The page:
What remains the poets provide
What remains the poets provide is the first arrangement of the first (1) out of 3 exhibition projects curated by the artist with his own works. Each of these configurations brings out one aspect of his practice.
The first project has a form of a prelude or an introduction to the whole cycle. It is constructed with many individual and not necessarily directly relevant (to one another) works as its purpose is establishing grammar of the artist’s language rather than discussing a particular problem or an idea.
The following exhibitions within this self-curated cycle are: (2)The tears of Iblis and (3) The Journey to the West. These three exhibition projects construct together a narrative of the whole body of the artist’s work:
(1) establishment of language;
(2) exploration of emptiness created by the modernity;
(3) foundation of mythology and symbols.
First such configuration was constructed at Art Museum of NUA in Nanjing. In this exhibition, the neon work All is history is positioned at its centre. It turns anything, in a sense, into a readymade or in other words establishes the frame of history upon any object, including that of a work of art. This concept creates the essence of Martychowiec’s artistic language.
The other works incorporated into the exhibition include elements of projects:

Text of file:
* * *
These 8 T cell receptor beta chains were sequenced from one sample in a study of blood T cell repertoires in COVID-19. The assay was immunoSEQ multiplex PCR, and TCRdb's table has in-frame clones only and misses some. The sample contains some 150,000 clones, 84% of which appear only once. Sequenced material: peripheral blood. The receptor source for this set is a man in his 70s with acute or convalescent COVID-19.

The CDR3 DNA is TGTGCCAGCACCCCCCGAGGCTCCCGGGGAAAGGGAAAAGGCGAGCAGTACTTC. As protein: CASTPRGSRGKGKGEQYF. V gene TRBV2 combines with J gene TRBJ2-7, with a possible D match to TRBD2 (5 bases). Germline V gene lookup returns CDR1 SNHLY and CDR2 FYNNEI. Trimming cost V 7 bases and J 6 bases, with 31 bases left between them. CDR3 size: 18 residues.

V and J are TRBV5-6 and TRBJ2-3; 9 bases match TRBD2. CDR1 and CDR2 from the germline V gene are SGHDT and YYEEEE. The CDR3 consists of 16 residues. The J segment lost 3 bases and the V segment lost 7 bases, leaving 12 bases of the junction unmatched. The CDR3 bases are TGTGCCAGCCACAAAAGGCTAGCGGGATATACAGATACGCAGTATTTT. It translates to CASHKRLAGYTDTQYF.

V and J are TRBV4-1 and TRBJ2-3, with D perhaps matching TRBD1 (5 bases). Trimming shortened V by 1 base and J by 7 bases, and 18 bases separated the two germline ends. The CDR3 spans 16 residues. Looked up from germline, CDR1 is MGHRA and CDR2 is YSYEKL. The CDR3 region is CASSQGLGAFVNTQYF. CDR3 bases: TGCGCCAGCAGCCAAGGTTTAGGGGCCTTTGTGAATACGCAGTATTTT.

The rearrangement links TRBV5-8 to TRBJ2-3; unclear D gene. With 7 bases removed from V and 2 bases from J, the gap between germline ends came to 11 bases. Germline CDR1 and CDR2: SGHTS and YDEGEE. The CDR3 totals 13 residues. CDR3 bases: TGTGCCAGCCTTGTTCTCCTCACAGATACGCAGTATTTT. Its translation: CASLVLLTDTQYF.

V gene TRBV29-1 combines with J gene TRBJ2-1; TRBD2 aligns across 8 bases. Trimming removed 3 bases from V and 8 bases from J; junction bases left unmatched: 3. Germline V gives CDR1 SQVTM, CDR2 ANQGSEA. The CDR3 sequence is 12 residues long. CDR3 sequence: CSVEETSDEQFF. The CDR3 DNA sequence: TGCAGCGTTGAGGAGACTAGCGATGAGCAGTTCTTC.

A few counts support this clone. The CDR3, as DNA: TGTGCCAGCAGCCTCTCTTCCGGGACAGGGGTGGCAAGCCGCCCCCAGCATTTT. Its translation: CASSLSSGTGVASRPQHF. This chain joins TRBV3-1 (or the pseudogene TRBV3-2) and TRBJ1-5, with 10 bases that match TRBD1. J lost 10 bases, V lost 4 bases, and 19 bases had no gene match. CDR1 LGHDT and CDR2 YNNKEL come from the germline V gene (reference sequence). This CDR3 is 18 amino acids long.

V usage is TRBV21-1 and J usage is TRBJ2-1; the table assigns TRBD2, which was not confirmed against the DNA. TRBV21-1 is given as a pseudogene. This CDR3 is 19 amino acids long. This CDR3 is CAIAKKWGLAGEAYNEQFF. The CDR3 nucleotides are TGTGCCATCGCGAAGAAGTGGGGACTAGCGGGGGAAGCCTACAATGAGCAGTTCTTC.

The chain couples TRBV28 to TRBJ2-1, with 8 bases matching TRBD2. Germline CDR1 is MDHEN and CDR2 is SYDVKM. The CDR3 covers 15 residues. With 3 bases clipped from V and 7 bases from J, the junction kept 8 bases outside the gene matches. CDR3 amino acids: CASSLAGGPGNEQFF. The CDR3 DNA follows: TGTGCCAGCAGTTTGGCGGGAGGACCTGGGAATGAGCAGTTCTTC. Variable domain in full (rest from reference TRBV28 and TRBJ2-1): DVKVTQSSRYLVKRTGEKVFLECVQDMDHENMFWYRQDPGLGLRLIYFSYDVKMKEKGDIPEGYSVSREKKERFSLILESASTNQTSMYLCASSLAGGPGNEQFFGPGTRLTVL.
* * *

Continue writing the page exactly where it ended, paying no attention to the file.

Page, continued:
La Chambre de Labastrie, In memory, NN, Sous les paves la plage, the beginning the end, The incredulity of St Thomas and all oscillate around the themes of history, memory and oblivion, time and most importantly the present – presence.
Parallelly to Hölderlin, through these narratives, what is established is the essence of art. As Hölderlin writes ‘what remains the poets provide’ – this throws the light at the essence of poetry. Poetry is founding by the word and in the word and what is established in this way is – what remains. The poet names the gods and all things with respect to what they are. The artist operates differently however, he establishes the universe where the names are yet to be provided.
Such simple gesture becomes explained and developed through the words of a poet – Friedrich Hölderlin. Hölderlin functions as a ‘hero’ who stands at the threshold of a new era while his iconic poem Remembrance becomes installed into the exhibition in the form of a curatorial statement. It is the artist’s intention to use the Hölderlin’s text precisely as a both form of explanation, guide and directory for this exhibition.